Czech trade unions have slammed changes to the labour code proposed by the government which would extend the length of short-term contracts, slash severance pay, and cut unemployment benefits for people who quit their jobs. The country’s main group of trade unions said Tuesday that if the changes went through, Czech employees would have the worst working conditions in Europe. Not all, however, are certain the government will push through all the tough changes it is promising – not without fully negotiating with the unions first.
As government ministries prepare for a year of austerity, the Interior Ministry has announced its plans for cutting its budget by 8.3 billion crowns. The result is what Minister Radek John warned would be a painful year for police and fire departments, which - in addition to facing pay cuts from the Labour Ministry - will also be stripped down to the bone financially. Many are concerned what the cuts will mean for safety and security.
Finance Minister Miroslav Kalousek has spoken out against the prime minister’s disapproval of a plan to finance flood relief from income tax breaks. Mr Kalousek said that the chairmen of the coalition parties had agreed on his ministry’s flood tax two weeks earlier, and said the PM’s about-face on the issue was absolutely inappropriate in a coalition. Following floods in north Bohemia two weeks ago, Mr Kalousek said all working Czechs would contribute to a flood relief fund in the form of a CZK 100-a-month cut in income tax breaks, a move some critics slammed as nothing less than a new tax. On Sunday, Prime Minister Nečas said he had a number of reservations regarding the flood tax, and referenced a pre-election promise not to increase direct taxes.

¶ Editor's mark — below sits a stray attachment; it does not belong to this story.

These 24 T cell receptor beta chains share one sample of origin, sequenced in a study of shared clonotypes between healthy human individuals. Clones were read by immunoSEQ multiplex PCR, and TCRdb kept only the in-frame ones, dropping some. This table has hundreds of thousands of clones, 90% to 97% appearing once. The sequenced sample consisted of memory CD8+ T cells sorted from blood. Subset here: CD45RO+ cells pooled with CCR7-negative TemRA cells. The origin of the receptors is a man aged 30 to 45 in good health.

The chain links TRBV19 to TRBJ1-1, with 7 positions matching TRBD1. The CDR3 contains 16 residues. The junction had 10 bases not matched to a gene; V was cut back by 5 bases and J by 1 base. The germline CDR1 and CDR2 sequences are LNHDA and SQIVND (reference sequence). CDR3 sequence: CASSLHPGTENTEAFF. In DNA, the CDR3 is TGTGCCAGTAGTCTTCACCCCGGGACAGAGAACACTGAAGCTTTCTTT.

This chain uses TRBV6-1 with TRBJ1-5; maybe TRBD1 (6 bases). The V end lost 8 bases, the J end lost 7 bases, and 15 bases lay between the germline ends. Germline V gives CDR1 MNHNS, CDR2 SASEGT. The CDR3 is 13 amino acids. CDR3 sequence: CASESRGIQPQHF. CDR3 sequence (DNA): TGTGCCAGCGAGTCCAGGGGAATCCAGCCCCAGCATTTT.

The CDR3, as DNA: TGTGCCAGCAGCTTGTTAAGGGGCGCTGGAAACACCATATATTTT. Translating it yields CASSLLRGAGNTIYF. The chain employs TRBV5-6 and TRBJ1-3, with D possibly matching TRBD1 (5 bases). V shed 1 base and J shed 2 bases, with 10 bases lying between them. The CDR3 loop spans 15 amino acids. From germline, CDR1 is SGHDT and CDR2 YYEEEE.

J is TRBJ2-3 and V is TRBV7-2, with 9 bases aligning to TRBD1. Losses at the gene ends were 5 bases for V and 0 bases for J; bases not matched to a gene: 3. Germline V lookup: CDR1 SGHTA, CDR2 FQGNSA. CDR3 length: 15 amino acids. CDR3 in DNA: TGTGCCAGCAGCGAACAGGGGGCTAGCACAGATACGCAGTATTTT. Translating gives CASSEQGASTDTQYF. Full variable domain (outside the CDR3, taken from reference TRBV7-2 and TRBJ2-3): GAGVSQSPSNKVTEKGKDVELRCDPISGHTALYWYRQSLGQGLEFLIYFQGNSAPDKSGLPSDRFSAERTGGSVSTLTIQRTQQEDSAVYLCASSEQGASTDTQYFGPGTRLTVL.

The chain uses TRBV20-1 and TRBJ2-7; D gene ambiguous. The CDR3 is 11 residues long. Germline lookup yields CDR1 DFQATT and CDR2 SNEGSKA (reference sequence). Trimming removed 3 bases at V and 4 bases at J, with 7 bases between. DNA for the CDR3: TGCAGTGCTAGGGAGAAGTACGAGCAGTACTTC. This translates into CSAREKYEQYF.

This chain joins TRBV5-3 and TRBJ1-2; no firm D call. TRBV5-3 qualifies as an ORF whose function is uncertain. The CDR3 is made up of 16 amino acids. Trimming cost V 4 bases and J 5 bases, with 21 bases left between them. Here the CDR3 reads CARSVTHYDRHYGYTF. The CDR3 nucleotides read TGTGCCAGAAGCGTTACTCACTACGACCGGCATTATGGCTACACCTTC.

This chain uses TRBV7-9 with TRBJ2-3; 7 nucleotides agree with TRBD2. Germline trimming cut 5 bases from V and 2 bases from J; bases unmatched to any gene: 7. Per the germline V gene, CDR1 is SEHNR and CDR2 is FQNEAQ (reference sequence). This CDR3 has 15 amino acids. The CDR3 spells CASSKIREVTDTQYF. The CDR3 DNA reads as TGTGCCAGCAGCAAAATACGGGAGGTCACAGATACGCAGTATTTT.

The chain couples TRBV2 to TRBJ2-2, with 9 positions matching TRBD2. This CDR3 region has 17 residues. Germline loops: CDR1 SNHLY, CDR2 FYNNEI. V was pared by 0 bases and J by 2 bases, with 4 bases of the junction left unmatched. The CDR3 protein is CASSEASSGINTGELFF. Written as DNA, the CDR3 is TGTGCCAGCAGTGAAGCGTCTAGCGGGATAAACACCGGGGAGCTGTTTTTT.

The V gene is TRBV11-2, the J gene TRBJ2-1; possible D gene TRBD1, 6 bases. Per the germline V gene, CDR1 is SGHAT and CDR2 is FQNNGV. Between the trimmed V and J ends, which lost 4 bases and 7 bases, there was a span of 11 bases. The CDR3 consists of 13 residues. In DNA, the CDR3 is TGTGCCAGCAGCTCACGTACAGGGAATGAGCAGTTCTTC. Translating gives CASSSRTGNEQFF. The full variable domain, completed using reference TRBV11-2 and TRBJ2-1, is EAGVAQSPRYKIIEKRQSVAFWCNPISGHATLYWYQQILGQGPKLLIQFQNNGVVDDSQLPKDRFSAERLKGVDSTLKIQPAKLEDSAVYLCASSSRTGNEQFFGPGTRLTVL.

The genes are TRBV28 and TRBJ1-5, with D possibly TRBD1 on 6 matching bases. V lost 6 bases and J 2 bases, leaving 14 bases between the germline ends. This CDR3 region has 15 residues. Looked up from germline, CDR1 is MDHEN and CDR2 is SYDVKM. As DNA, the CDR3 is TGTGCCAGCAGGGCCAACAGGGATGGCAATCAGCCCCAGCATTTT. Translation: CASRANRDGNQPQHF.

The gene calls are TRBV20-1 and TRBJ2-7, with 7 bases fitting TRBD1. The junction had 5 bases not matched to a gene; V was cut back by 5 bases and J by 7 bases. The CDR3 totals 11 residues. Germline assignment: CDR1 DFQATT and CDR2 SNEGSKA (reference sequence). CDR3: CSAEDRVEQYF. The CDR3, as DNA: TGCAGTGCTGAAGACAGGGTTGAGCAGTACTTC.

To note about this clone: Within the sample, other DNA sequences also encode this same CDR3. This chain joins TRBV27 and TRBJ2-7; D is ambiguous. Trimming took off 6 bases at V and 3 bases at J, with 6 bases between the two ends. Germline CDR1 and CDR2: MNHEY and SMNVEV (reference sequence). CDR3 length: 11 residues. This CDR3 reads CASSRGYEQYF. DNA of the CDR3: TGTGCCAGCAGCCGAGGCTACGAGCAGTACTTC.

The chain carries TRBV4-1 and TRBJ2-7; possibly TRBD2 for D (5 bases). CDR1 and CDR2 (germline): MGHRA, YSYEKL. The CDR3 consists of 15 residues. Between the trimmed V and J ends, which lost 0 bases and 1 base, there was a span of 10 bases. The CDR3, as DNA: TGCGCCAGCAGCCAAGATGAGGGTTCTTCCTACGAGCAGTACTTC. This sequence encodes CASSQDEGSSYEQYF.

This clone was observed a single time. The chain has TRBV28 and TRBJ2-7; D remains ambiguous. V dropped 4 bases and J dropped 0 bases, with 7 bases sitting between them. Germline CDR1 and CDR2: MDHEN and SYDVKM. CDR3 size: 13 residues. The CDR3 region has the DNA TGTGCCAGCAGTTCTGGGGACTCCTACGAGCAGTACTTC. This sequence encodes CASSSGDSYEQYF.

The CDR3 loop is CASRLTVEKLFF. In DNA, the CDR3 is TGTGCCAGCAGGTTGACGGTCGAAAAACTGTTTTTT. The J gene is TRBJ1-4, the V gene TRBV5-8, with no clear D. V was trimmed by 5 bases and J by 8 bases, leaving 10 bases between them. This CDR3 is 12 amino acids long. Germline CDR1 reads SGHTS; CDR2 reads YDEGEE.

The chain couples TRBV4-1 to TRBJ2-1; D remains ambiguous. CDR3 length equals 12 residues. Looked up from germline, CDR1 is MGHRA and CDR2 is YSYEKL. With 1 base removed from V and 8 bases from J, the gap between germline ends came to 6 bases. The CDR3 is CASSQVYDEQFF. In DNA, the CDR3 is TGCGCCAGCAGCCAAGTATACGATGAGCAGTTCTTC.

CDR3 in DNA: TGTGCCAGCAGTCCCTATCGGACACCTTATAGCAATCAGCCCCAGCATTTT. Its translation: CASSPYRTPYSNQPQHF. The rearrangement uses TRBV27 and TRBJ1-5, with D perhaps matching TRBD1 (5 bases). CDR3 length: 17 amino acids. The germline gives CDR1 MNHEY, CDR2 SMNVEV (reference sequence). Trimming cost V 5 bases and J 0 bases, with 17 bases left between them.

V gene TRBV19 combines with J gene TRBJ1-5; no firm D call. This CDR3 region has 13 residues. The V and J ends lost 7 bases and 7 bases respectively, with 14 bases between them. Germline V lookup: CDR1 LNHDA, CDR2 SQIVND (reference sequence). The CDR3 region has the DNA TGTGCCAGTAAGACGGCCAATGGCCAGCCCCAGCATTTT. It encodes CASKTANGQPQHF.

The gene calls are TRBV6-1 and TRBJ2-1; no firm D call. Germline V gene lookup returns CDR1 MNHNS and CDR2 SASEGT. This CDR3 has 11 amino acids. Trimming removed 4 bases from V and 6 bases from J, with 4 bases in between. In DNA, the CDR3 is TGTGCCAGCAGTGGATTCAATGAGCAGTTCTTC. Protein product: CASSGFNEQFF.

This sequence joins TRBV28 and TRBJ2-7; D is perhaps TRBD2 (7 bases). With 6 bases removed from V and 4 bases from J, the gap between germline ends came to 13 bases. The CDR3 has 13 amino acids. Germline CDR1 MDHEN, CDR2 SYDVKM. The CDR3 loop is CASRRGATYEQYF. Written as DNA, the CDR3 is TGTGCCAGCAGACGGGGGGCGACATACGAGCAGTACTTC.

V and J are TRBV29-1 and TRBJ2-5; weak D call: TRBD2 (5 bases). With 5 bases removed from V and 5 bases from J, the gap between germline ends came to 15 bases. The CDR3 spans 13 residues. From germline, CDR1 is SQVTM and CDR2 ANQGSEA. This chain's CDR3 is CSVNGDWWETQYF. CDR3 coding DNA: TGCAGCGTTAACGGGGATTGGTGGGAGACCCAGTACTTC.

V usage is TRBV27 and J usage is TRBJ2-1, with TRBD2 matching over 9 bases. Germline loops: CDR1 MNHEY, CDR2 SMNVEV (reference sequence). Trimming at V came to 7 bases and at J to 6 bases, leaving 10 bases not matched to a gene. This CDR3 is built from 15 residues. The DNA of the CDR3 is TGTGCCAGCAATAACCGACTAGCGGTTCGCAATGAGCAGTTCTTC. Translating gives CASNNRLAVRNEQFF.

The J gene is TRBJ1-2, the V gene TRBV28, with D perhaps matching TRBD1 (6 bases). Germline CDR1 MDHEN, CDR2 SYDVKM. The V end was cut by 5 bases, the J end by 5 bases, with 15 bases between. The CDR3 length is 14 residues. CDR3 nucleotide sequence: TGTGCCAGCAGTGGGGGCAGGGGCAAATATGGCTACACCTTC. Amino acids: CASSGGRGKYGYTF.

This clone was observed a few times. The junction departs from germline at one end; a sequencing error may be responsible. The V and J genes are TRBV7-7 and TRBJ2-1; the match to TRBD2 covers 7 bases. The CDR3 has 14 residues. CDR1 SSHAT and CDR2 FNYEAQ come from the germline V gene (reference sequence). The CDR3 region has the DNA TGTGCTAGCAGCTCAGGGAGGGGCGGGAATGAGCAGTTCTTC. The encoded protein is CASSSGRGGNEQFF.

The prime minister, Petr Nečas, says that government cost-cutting
measures could cause growth in the Czech economy to slow by 0.6 or 0.7
percent next year. Speaking on a TV debate programme he said, however, that
the cuts were necessary – otherwise debts would pull the country’s
economy down in the medium term. Mr Nečas’s coalition government has
pledged to balance the budget by 2016. To achieve this, it plans to reduce
state sector salaries and expenditures by 10 percent, cut social welfare
and limit support for building savings.
The Czech National Bank predicts GDP growth of 1.8 percent in 2011, while the Finance Ministry is more optimistic, foreseeing growth of 2.3 percent.
Prime Minister Nečas has raised doubts over the introduction of a solidarity fund to deal with the effects of flooding in the future. Following floods in north Bohemia two weeks ago, the minister of finance, Miroslav Kalousek, said all working Czechs would contribute to the fund in the form of a CZK 100-a-month cut in income tax breaks, a move some critics slammed as nothing less than a new tax. On Czech Television on Sunday the prime minister said he was now considering whether to go ahead with the plan, adding that the money to deal with flooding ought to be found from other sources.